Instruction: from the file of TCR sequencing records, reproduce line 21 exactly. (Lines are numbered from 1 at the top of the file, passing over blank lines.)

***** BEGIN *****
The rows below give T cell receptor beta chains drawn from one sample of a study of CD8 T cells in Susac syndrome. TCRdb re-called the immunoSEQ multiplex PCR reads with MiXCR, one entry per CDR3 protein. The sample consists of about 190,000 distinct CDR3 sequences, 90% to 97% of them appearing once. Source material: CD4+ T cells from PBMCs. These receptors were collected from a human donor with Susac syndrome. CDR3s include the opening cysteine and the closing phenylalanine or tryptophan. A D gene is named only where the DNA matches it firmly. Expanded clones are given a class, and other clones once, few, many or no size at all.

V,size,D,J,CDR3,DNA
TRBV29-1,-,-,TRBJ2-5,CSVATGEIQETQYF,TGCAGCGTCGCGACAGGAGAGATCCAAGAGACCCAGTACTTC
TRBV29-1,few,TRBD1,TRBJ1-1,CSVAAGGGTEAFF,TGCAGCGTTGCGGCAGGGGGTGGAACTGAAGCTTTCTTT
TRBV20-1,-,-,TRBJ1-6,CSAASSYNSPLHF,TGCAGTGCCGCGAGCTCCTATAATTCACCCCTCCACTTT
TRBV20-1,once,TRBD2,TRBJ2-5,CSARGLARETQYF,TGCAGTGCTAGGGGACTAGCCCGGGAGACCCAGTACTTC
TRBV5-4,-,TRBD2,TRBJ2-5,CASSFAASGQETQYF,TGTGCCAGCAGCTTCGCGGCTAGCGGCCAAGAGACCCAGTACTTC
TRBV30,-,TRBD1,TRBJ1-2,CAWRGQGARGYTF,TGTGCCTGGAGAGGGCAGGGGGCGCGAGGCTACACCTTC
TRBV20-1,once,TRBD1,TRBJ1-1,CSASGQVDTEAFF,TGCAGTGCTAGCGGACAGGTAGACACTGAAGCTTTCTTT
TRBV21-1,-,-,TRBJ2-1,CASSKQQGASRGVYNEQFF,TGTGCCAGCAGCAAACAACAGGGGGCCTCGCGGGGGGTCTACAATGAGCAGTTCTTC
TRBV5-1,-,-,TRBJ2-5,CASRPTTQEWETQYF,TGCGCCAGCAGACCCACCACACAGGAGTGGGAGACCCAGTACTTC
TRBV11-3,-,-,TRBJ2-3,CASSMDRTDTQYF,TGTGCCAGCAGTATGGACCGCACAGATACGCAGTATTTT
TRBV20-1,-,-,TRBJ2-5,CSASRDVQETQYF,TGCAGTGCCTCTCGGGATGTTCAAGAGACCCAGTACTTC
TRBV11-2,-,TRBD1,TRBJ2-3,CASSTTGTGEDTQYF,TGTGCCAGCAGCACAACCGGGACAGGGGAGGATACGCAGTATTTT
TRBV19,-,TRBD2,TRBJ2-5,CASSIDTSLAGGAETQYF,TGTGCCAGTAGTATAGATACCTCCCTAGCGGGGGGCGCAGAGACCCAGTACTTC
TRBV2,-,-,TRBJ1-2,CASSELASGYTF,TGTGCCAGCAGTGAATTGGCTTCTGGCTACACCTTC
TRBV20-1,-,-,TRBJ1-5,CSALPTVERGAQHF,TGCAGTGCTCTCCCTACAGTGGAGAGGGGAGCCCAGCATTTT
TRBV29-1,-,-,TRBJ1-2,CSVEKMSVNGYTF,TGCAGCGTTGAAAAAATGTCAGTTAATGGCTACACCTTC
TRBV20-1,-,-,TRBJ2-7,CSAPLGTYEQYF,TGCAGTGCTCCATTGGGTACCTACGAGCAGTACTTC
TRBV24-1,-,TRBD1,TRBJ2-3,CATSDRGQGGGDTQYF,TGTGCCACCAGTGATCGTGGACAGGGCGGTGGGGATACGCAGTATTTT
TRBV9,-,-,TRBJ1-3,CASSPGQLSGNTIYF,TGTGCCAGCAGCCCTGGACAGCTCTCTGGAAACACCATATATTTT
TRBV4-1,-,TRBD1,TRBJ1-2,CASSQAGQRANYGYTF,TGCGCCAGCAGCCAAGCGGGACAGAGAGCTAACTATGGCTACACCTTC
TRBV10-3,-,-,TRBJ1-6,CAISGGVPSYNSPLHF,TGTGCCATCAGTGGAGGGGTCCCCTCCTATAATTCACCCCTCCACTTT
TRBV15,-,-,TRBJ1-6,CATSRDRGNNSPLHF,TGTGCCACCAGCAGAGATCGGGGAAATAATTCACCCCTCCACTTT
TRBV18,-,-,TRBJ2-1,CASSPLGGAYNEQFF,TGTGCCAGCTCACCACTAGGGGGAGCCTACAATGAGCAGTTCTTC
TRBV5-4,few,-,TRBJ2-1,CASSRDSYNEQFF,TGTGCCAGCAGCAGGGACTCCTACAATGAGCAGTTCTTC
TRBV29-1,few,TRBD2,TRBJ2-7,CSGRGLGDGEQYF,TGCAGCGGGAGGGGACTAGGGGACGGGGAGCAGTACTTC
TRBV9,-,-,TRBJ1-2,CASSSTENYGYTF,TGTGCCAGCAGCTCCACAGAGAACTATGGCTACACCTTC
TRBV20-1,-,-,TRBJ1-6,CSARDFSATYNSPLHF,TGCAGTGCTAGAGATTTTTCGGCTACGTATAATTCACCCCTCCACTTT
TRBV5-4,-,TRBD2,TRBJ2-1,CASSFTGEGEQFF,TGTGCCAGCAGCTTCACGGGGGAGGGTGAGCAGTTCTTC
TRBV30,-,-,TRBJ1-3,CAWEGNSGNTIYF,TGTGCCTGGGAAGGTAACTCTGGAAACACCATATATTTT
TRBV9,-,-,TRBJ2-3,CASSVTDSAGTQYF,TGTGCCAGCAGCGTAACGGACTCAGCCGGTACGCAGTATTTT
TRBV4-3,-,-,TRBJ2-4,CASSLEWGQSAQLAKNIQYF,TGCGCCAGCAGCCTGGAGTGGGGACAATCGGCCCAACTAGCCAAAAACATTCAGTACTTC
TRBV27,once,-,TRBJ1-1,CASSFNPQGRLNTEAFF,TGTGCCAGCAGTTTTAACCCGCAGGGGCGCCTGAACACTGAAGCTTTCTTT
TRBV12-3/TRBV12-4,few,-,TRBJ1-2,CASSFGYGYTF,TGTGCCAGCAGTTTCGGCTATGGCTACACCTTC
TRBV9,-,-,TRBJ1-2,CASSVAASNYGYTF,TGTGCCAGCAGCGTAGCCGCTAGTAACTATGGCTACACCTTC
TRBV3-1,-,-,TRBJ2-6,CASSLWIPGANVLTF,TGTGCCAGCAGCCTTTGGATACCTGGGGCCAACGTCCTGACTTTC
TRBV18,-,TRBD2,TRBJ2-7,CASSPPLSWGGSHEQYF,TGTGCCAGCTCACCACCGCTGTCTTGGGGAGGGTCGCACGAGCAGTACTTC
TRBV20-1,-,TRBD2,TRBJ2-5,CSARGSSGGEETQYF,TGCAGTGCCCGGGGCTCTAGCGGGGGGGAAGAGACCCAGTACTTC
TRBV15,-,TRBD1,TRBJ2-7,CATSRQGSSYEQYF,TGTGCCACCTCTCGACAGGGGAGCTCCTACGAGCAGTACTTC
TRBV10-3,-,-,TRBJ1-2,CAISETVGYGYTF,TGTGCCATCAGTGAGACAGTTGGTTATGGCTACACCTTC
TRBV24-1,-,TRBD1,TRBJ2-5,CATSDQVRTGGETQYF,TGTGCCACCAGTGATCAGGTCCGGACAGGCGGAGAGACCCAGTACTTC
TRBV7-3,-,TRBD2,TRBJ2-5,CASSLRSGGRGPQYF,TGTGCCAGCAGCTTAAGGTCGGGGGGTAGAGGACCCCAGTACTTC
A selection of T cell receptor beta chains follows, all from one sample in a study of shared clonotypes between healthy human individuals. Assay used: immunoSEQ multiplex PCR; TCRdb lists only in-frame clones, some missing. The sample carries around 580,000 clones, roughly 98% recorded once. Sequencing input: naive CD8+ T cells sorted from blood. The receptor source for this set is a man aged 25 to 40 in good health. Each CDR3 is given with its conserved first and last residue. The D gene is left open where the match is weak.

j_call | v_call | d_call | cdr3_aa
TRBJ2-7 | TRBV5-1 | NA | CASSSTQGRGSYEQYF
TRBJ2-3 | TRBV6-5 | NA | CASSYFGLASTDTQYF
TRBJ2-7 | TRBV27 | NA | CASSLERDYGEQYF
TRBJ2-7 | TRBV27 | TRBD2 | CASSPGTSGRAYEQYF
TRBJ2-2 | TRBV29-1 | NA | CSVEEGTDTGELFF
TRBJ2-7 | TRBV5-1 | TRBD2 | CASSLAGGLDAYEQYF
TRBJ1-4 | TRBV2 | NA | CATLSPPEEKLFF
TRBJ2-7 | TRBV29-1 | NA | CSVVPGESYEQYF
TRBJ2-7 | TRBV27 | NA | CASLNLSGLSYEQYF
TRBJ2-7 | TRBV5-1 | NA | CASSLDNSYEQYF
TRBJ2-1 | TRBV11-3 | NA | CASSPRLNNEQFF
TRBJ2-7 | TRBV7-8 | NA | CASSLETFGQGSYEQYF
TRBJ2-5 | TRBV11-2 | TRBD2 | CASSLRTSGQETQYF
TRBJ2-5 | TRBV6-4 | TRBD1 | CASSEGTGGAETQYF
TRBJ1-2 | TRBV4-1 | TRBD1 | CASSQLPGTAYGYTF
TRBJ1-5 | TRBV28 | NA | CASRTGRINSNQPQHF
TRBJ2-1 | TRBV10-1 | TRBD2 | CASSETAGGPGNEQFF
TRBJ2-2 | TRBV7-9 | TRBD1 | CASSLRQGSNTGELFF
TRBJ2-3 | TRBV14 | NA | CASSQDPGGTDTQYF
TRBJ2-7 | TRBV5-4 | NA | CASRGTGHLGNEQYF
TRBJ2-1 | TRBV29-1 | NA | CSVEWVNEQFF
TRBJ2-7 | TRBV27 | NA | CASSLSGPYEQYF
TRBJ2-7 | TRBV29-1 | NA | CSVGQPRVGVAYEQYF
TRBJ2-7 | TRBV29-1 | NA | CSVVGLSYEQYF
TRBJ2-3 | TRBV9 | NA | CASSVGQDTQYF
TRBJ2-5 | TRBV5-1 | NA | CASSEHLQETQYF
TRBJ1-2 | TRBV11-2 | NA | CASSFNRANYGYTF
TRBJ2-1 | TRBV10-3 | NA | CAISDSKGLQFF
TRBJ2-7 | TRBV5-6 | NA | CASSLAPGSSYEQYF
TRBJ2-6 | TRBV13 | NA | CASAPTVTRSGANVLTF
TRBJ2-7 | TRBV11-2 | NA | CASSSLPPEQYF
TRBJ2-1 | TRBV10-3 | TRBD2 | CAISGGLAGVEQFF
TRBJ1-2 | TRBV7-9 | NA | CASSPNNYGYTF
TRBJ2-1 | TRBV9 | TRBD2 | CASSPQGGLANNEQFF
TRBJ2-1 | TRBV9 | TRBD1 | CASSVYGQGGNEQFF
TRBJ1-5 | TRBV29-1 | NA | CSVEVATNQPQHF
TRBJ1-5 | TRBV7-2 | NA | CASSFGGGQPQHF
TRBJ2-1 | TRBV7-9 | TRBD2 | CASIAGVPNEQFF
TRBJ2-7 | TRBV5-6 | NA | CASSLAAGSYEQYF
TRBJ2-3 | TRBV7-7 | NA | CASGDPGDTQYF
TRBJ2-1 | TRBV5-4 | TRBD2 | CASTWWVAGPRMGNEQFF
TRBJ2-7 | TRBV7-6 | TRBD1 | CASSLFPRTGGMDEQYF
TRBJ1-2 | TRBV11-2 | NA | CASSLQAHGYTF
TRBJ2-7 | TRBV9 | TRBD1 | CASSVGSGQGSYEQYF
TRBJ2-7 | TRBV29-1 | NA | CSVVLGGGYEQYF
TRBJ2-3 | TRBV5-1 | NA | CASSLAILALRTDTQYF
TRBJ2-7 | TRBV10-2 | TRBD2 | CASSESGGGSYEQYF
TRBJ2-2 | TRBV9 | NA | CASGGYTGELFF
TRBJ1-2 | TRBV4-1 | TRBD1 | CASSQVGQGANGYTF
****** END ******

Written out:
TRBV9,-,-,TRBJ1-3,CASSPGQLSGNTIYF,TGTGCCAGCAGCCCTGGACAGCTCTCTGGAAACACCATATATTTT